“Do You Want to Be a Burden?”
– R.S. Gwynn, “Looney Tunes”
I can’t repair my own clothes—stitch-weary,
thread-blind. I tried, but gashes
expand as I do, dense black holes
sucking everything in. I cook,
if you don’t mind charred & brittle,
all that sameness, so-so. At least,
I’m master mixologist of marinades,
although it’s up to you to stalk the prey,
slaughter, skin, fillet, & drag the morsels
to the flames. Want me to paint your house?
As long as it has no lines. Otherwise,
I’m a child filling in dinosaurs,
my hands too small to hold the purple
Crayon straight. I’ll mow the lawn
if you’re not afraid; chop wood,
but would you trust me going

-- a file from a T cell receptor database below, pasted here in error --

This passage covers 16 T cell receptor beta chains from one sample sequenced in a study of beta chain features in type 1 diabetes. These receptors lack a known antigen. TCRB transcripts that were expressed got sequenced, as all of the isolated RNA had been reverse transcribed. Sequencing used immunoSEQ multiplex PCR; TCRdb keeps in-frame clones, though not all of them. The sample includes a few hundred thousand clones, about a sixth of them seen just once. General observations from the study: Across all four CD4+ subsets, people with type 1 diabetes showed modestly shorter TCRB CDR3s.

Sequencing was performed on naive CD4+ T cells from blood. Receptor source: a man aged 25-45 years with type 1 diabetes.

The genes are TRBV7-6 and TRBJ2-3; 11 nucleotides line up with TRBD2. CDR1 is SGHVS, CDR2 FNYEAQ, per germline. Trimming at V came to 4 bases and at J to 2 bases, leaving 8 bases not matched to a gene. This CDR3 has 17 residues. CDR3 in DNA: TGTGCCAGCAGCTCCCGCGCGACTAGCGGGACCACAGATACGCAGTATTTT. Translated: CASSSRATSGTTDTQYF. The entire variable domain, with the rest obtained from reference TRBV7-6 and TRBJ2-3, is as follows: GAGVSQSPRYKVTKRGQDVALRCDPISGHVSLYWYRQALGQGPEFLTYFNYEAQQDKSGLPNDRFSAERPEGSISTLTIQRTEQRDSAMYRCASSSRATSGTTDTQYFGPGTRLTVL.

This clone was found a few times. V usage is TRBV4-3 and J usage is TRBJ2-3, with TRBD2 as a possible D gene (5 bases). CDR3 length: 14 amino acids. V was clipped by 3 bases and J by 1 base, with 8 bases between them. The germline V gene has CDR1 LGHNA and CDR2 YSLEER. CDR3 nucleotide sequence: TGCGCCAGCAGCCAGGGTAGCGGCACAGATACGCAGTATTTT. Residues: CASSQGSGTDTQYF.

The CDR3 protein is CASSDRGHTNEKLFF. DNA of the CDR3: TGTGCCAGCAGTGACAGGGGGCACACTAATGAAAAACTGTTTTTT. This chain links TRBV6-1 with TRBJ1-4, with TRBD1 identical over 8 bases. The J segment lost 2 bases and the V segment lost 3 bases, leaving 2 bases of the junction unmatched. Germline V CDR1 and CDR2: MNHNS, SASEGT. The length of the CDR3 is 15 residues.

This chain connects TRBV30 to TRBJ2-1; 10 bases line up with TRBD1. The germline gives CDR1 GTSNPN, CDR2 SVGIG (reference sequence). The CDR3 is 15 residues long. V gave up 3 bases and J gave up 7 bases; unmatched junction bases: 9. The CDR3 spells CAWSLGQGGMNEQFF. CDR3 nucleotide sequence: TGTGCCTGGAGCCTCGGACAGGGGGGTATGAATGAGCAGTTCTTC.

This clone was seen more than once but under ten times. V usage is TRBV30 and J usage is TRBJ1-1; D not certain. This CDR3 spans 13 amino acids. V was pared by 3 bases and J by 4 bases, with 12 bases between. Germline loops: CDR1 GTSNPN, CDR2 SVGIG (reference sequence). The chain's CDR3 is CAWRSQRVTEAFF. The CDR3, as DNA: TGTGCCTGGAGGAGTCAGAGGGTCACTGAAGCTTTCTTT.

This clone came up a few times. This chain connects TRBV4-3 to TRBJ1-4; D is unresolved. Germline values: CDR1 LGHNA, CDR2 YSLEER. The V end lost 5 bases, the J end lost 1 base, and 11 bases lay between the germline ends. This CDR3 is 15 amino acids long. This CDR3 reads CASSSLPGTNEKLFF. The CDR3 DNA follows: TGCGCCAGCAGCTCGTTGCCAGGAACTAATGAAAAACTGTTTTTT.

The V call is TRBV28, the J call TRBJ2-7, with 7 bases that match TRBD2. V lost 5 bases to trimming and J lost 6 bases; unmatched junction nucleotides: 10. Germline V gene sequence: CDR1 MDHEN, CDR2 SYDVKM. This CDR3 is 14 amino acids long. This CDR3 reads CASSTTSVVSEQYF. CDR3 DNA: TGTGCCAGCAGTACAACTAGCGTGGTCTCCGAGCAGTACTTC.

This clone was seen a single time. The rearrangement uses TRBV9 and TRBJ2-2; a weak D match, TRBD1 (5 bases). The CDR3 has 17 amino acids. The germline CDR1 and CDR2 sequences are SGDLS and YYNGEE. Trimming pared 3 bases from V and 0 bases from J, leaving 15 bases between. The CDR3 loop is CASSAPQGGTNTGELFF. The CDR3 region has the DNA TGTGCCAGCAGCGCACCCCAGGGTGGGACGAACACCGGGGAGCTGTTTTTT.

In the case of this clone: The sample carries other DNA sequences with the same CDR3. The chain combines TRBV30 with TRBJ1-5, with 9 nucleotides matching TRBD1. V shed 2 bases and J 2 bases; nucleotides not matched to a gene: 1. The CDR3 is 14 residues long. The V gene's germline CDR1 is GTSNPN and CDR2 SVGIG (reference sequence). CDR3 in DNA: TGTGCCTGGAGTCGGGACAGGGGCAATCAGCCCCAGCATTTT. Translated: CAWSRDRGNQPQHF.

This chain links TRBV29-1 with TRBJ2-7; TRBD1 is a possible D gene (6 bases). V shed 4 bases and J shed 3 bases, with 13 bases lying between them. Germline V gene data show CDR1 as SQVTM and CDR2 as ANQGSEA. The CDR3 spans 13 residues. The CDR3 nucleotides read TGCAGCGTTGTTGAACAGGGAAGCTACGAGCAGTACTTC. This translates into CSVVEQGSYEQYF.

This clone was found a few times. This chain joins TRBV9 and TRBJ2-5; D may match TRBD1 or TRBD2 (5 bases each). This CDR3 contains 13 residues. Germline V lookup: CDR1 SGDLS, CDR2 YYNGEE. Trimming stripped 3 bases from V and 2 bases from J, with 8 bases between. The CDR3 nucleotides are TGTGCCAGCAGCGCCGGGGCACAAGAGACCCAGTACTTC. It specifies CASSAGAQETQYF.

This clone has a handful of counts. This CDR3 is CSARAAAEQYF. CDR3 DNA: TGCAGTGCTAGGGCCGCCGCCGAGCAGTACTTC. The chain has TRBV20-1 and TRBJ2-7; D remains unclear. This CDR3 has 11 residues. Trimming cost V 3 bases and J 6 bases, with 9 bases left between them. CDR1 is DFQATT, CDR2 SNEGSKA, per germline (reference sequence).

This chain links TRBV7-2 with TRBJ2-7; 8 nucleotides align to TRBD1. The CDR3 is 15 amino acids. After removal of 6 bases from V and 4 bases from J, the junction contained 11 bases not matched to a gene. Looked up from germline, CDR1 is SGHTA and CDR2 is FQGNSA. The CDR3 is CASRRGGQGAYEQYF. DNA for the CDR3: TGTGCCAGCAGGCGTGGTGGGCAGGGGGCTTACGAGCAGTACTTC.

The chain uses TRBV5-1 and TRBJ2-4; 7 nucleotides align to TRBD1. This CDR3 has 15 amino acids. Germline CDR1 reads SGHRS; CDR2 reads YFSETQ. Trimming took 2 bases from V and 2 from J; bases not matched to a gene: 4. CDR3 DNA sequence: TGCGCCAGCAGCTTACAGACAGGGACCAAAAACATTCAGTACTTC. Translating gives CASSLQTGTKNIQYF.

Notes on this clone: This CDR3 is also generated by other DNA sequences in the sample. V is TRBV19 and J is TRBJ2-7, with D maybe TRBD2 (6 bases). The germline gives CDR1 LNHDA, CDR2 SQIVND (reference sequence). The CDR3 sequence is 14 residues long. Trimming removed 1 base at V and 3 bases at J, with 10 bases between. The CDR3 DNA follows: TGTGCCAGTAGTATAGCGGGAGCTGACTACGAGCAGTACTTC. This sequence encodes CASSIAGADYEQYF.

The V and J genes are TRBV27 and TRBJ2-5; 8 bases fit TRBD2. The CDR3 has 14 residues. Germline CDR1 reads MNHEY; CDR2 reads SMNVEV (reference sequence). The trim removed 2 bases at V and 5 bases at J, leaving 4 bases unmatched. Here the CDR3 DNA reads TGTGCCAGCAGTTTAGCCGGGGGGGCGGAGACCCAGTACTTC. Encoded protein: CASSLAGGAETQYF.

near your dainty heirlooms with an ax?
I wasn’t built for practical applications.
I’m like a trap designed to snare
one specific mouse. I have my language,
a specialist’s code like Cobol or Pascal.
Not good for much, I promise
to lighten your load if you ever
figure out how to make use of me:
preparing a moonlight serenade,
tasting the wine for poison,
falling asleep like a tabby in your arms.
Ace Boggess is author of the novel A Song Without a Melody (Hyperborea Publishing, 2016) and two books of poetry, most recently, The Prisoners (Brick Road Poetry Press, 2014). Forthcoming is a third poetry collection: Ultra Deep Field (Brick Road). His writing has appeared in Harvard Review, Mid-American Review, RATTLE, River Styx, North Dakota Quarterly and many other journals. He lives in Charleston, West Virginia.